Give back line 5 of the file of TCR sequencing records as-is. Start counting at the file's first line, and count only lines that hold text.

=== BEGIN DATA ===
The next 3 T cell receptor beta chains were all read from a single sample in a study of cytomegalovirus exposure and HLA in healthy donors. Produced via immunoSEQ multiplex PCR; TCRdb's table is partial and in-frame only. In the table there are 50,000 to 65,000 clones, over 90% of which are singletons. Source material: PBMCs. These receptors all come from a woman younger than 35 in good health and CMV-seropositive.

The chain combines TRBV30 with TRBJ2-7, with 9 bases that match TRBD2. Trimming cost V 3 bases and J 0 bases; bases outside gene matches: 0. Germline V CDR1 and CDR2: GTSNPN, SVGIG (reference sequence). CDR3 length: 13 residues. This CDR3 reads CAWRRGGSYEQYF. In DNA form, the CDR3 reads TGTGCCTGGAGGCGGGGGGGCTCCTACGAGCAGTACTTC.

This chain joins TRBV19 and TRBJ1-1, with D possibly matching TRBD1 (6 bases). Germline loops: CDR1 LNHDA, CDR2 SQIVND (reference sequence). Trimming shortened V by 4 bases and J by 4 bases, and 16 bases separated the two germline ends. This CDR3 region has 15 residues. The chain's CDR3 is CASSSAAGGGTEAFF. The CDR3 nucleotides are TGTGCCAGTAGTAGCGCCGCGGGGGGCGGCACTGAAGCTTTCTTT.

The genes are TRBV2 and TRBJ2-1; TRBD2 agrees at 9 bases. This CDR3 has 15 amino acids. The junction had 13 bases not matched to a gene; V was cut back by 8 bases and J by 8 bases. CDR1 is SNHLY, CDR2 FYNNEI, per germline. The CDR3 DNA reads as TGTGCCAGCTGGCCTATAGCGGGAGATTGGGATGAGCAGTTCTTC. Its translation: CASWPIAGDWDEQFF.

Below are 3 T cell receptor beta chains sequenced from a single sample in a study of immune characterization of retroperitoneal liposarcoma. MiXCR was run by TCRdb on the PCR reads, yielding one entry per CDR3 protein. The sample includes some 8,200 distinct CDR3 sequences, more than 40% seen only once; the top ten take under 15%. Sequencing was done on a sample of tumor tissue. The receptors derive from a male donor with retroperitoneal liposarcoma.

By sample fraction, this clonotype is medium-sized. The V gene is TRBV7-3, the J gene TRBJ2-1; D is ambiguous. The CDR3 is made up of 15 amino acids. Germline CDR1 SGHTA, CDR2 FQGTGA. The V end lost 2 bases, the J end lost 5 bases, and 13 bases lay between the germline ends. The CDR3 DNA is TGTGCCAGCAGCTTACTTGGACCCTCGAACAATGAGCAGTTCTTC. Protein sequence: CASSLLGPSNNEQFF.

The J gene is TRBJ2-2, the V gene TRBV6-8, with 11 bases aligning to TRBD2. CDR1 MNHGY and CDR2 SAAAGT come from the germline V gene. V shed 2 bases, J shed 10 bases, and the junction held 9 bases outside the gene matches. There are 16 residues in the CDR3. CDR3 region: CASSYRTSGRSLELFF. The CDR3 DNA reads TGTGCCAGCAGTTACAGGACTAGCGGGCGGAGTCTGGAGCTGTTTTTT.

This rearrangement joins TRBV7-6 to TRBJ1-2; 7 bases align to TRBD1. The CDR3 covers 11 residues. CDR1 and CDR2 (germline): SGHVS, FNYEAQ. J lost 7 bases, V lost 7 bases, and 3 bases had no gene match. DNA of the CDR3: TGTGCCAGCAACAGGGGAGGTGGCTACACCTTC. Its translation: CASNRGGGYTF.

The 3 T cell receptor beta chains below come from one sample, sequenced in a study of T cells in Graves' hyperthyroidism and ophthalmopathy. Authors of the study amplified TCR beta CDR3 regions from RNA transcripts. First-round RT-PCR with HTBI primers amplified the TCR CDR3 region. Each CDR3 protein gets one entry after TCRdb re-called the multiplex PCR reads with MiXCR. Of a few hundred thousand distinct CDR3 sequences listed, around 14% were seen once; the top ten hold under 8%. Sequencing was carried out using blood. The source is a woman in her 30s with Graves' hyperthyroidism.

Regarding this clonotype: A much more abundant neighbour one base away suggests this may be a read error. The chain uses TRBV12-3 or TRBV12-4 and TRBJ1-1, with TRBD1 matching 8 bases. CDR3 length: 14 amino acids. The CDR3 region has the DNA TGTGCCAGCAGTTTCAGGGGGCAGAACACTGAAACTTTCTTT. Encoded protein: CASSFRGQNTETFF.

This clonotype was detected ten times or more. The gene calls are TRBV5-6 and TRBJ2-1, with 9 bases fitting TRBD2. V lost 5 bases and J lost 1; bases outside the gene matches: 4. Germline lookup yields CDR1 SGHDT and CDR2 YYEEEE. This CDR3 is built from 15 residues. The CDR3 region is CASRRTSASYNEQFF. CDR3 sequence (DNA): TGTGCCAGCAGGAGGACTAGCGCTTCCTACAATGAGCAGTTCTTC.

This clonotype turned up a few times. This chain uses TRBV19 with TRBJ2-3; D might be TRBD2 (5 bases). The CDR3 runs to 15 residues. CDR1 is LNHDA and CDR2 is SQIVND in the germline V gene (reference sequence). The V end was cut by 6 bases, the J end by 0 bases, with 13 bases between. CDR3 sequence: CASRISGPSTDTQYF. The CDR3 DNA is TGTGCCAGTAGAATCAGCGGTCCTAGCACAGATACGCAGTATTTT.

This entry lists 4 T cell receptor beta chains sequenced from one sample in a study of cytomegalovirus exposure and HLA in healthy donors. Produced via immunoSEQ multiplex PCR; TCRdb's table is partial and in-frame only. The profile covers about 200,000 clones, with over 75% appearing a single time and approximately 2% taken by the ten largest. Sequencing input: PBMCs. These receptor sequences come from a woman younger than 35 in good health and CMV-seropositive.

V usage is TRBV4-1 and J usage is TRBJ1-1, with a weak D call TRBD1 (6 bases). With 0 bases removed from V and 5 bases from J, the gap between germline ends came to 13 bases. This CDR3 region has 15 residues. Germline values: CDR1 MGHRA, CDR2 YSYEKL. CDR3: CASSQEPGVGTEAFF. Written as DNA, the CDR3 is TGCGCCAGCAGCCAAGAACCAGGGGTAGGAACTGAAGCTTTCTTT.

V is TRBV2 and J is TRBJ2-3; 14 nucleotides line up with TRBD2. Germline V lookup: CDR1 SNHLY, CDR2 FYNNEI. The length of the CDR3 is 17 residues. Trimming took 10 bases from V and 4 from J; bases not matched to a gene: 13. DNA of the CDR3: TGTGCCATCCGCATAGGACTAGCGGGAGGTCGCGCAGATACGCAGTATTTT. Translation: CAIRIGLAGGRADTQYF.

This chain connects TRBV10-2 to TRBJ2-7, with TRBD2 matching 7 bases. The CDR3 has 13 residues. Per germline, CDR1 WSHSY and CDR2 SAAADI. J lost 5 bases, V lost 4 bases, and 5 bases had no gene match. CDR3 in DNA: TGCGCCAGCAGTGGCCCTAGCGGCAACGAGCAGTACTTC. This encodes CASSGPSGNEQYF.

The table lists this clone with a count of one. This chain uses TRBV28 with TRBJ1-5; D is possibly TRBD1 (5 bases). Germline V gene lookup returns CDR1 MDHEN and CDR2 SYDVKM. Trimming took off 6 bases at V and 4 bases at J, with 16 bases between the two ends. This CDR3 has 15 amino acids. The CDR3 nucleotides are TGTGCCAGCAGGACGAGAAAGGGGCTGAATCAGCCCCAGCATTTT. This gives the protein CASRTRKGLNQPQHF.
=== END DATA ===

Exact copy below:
Below are 3 T cell receptor beta chains sequenced from a single sample in a study of immune characterization of retroperitoneal liposarcoma. MiXCR was run by TCRdb on the PCR reads, yielding one entry per CDR3 protein. The sample includes some 8,200 distinct CDR3 sequences, more than 40% seen only once; the top ten take under 15%. Sequencing was done on a sample of tumor tissue. The receptors derive from a male donor with retroperitoneal liposarcoma.